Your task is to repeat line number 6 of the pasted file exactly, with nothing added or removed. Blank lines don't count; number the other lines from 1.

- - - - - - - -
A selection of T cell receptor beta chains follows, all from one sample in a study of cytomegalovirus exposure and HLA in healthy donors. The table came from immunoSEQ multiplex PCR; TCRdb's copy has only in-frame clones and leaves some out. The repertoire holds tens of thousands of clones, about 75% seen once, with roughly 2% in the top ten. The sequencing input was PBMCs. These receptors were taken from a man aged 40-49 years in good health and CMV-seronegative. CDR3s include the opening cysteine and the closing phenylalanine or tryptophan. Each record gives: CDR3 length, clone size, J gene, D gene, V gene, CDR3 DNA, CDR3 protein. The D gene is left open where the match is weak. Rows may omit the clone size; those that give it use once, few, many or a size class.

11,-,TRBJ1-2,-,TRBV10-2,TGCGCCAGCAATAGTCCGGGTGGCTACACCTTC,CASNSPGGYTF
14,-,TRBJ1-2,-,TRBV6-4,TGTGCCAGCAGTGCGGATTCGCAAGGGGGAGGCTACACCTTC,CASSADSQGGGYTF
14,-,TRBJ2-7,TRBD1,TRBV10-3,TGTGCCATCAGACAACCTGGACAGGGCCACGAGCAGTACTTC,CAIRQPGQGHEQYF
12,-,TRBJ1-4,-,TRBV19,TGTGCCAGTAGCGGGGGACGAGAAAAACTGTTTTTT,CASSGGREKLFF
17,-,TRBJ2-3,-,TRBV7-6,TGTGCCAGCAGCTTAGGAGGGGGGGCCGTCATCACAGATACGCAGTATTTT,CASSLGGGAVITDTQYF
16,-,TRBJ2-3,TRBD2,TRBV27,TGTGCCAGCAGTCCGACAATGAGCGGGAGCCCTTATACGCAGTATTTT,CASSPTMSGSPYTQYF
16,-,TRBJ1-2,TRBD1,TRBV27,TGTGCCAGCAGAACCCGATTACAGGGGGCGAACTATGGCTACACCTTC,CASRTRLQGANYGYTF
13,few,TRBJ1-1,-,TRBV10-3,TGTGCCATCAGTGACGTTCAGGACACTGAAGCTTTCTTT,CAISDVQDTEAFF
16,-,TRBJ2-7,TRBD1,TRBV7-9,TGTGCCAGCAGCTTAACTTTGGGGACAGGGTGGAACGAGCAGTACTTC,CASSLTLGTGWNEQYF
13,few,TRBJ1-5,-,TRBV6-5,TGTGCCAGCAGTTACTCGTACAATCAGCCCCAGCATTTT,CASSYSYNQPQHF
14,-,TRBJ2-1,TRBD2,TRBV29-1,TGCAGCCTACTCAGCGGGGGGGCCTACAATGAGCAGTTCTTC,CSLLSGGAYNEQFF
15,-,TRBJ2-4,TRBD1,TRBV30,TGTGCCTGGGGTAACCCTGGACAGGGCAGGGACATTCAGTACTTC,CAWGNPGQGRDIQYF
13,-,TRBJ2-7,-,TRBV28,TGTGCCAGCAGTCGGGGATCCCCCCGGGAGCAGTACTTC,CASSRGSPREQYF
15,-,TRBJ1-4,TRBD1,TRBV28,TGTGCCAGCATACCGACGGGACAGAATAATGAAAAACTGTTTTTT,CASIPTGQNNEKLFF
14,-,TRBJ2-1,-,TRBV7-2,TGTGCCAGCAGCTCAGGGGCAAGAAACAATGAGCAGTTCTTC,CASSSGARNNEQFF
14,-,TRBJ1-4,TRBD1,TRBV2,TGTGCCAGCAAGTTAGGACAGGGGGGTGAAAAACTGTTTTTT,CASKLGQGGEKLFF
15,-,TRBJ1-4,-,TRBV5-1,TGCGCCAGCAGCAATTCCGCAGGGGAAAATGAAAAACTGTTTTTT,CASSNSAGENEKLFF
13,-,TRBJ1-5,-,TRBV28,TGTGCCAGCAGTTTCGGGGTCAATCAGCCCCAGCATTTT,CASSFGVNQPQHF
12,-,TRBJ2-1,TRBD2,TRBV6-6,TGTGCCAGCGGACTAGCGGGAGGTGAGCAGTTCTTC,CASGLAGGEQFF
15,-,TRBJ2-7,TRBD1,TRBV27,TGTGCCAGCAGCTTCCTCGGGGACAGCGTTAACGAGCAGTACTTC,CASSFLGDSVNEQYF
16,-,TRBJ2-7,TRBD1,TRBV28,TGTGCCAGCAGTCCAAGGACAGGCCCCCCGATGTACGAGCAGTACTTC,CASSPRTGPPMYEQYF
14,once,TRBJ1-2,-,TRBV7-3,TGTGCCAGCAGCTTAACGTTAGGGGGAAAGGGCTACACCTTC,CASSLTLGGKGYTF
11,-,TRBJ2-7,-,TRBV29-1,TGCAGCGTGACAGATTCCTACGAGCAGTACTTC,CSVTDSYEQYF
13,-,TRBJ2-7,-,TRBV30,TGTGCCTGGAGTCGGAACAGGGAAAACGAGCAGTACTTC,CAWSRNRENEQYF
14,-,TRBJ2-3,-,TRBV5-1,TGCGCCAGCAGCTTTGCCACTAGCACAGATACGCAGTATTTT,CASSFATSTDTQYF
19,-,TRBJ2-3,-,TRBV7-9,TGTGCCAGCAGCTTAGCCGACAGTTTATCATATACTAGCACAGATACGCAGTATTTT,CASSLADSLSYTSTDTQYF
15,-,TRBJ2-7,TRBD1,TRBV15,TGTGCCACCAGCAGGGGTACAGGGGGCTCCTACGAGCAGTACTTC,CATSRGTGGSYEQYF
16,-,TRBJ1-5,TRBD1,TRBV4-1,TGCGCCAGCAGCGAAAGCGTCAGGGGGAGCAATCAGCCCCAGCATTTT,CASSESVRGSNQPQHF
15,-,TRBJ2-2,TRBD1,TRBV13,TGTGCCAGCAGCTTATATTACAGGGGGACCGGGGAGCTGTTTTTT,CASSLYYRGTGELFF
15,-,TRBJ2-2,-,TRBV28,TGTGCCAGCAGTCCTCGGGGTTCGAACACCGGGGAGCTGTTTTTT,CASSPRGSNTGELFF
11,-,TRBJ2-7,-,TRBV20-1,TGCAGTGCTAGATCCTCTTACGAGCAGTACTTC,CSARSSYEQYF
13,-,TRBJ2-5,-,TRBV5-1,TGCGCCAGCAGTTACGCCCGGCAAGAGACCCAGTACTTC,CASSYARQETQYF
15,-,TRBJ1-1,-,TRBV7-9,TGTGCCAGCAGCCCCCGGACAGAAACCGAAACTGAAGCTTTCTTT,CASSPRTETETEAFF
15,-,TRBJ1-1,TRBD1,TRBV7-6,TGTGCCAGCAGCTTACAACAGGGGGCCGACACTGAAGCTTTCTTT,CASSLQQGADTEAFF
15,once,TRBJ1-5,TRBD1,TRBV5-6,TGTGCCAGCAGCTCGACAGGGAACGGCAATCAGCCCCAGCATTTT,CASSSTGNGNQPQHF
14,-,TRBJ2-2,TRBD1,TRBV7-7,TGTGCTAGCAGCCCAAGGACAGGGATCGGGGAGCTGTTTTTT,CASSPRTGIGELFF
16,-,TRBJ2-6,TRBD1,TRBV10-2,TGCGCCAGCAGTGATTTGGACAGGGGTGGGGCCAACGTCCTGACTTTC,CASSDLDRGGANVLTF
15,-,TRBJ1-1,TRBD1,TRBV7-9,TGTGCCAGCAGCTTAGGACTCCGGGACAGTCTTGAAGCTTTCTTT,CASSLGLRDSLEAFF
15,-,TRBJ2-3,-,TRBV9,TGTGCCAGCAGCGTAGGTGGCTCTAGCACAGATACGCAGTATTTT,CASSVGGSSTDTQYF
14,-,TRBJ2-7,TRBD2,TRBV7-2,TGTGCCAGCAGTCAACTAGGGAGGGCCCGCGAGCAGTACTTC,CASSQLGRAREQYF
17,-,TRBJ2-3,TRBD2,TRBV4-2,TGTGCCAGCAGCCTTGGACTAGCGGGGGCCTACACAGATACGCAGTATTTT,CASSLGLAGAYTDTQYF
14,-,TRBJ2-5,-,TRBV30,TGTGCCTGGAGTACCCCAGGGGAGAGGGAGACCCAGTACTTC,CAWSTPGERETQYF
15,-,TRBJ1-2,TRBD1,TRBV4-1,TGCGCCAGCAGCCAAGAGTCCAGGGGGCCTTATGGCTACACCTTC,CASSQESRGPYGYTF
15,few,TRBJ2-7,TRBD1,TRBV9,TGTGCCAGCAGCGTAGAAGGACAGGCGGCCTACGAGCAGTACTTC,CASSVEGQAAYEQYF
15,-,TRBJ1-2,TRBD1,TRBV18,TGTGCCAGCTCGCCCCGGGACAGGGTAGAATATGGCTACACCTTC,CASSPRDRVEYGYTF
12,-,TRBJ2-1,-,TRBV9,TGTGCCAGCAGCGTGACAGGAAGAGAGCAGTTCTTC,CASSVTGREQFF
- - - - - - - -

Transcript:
17,-,TRBJ2-3,-,TRBV7-6,TGTGCCAGCAGCTTAGGAGGGGGGGCCGTCATCACAGATACGCAGTATTTT,CASSLGGGAVITDTQYF